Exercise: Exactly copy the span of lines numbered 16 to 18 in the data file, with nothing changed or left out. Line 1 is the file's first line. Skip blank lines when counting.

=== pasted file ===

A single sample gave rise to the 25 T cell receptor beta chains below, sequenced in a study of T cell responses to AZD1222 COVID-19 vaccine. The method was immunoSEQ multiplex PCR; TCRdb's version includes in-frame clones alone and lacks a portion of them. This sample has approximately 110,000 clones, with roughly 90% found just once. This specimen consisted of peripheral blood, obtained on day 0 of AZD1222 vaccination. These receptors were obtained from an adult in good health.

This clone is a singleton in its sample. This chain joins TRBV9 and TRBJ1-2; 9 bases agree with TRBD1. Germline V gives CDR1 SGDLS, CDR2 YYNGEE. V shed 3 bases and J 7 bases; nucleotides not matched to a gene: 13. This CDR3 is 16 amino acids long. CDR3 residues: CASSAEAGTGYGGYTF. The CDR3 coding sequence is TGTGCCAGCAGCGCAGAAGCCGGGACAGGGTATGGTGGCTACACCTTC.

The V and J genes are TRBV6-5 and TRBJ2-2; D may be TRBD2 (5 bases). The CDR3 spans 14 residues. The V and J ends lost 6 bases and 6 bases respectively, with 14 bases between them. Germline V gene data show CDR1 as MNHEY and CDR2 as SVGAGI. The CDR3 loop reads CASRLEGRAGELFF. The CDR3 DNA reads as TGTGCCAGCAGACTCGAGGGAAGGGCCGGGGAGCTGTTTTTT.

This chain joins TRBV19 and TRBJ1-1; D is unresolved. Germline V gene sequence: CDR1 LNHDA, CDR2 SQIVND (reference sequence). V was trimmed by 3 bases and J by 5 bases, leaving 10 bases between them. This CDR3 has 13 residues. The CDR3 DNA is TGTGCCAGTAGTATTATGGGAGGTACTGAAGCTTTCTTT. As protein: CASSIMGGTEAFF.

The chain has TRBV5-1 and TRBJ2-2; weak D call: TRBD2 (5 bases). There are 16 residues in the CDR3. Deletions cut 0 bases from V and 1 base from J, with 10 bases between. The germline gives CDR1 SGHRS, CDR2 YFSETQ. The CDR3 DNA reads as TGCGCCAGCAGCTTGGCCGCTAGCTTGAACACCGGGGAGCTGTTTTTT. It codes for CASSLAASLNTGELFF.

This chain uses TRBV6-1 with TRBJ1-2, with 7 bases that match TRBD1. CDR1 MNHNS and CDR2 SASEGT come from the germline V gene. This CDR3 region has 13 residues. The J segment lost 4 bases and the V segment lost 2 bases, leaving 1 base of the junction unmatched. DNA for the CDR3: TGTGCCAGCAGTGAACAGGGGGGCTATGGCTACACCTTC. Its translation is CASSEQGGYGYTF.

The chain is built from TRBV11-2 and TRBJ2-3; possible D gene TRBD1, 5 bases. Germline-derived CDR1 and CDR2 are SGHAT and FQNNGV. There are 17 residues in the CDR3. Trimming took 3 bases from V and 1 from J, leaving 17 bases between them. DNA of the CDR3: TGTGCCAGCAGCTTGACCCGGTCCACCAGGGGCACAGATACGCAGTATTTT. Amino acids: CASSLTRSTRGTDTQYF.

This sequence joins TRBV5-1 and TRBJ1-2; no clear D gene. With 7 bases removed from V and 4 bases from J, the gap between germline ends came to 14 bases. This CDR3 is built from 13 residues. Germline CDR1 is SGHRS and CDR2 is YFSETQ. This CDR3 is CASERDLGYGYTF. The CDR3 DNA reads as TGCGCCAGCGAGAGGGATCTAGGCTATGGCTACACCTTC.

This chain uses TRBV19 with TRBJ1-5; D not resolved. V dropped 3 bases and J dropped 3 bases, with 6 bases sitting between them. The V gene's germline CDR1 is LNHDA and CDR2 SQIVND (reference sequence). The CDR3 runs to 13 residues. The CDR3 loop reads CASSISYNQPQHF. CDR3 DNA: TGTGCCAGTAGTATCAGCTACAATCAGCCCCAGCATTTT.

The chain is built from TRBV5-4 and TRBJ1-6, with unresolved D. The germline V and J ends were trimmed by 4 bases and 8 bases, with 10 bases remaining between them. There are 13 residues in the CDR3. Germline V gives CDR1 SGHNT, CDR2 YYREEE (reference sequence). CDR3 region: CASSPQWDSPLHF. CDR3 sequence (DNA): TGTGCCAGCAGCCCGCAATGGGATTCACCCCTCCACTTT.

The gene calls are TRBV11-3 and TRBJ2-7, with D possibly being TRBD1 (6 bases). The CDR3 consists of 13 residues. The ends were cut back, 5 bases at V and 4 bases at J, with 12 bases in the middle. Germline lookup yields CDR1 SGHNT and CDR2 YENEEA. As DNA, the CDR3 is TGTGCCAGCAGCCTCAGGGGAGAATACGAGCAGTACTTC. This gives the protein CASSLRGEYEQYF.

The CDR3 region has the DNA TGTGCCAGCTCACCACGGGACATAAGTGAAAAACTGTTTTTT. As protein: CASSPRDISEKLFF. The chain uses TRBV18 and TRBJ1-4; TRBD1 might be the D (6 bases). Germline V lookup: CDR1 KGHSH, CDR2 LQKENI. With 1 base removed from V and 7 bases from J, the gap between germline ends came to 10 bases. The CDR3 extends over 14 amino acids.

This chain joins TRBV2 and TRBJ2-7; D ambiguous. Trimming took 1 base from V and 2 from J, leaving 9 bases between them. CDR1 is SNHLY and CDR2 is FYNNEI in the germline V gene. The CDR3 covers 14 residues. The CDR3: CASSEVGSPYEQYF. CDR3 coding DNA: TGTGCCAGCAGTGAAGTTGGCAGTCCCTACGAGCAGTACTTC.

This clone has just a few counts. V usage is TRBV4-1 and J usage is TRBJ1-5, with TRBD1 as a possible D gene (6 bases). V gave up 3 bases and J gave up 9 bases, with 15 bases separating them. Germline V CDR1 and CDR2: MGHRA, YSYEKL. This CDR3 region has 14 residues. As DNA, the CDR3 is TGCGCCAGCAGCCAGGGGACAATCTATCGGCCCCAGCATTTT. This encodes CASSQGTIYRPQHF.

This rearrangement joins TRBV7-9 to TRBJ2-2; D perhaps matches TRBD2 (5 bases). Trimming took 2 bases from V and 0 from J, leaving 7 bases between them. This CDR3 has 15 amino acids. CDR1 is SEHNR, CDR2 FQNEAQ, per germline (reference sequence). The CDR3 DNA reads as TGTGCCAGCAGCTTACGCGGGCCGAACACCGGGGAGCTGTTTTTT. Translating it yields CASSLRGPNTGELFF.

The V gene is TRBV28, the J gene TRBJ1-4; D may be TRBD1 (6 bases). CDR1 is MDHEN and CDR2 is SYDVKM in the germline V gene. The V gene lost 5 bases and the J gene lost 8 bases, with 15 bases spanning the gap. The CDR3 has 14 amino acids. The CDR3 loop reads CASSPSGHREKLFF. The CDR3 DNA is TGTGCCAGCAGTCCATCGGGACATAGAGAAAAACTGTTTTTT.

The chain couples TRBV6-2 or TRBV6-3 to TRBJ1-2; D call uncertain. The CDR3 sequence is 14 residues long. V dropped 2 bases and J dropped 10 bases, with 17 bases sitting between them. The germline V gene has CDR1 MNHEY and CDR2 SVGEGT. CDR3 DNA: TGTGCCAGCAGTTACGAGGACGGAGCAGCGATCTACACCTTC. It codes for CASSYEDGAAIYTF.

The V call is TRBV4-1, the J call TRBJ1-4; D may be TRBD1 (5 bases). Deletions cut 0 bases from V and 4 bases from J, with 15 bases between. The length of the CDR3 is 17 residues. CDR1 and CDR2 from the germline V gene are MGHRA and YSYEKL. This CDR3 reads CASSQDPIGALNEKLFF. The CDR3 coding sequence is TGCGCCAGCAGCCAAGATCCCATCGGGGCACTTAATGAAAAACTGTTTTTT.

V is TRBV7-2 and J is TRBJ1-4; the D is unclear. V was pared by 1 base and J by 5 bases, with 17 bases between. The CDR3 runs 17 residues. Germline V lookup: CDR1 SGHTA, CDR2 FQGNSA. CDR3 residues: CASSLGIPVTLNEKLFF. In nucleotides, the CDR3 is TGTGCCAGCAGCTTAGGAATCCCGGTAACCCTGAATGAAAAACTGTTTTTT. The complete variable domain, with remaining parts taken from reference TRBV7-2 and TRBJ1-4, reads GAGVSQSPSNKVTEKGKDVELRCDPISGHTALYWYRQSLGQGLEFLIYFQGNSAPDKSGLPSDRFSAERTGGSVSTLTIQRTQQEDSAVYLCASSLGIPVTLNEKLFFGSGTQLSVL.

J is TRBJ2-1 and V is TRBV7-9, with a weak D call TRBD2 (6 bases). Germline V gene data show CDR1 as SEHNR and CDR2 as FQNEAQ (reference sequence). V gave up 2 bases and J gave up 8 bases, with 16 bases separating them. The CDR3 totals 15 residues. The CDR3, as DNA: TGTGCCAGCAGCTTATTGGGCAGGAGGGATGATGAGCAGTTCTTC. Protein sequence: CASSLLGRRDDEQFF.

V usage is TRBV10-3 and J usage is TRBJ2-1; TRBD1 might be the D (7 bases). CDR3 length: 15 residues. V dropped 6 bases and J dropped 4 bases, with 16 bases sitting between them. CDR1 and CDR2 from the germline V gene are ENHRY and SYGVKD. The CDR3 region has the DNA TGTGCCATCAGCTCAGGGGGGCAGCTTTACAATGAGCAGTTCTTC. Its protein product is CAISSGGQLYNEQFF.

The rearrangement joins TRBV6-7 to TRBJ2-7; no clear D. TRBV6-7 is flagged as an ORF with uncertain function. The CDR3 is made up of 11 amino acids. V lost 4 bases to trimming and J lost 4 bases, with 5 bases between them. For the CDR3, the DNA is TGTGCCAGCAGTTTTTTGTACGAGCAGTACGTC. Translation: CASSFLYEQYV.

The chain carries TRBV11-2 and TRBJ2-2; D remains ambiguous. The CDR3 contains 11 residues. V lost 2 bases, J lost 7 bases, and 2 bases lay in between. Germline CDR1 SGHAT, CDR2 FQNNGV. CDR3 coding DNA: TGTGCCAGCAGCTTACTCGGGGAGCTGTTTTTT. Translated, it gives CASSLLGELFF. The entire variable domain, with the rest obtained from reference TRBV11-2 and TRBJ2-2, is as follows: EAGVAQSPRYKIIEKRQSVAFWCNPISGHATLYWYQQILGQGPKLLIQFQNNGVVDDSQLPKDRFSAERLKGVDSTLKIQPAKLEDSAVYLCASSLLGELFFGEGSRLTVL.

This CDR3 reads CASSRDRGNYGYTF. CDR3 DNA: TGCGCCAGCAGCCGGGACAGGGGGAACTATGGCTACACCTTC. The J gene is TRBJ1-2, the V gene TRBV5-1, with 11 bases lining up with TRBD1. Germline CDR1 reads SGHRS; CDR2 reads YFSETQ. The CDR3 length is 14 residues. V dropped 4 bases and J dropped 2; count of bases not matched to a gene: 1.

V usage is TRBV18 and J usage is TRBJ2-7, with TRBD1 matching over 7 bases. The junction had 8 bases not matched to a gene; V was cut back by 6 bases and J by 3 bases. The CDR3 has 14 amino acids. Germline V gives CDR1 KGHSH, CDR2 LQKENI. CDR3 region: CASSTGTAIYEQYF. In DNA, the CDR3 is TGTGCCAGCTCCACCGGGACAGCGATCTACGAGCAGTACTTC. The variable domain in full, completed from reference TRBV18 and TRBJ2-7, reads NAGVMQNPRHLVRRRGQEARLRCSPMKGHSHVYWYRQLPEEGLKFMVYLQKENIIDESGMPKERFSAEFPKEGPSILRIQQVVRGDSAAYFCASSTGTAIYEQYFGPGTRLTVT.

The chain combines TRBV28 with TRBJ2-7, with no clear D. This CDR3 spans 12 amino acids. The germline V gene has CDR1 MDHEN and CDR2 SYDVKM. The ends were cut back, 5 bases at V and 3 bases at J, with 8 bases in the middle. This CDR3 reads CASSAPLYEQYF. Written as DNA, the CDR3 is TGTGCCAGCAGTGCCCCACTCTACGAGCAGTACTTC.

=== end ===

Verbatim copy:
The V gene is TRBV28, the J gene TRBJ1-4; D may be TRBD1 (6 bases). CDR1 is MDHEN and CDR2 is SYDVKM in the germline V gene. The V gene lost 5 bases and the J gene lost 8 bases, with 15 bases spanning the gap. The CDR3 has 14 amino acids. The CDR3 loop reads CASSPSGHREKLFF. The CDR3 DNA is TGTGCCAGCAGTCCATCGGGACATAGAGAAAAACTGTTTTTT.

The chain couples TRBV6-2 or TRBV6-3 to TRBJ1-2; D call uncertain. The CDR3 sequence is 14 residues long. V dropped 2 bases and J dropped 10 bases, with 17 bases sitting between them. The germline V gene has CDR1 MNHEY and CDR2 SVGEGT. CDR3 DNA: TGTGCCAGCAGTTACGAGGACGGAGCAGCGATCTACACCTTC. It codes for CASSYEDGAAIYTF.

The V call is TRBV4-1, the J call TRBJ1-4; D may be TRBD1 (5 bases). Deletions cut 0 bases from V and 4 bases from J, with 15 bases between. The length of the CDR3 is 17 residues. CDR1 and CDR2 from the germline V gene are MGHRA and YSYEKL. This CDR3 reads CASSQDPIGALNEKLFF. The CDR3 coding sequence is TGCGCCAGCAGCCAAGATCCCATCGGGGCACTTAATGAAAAACTGTTTTTT.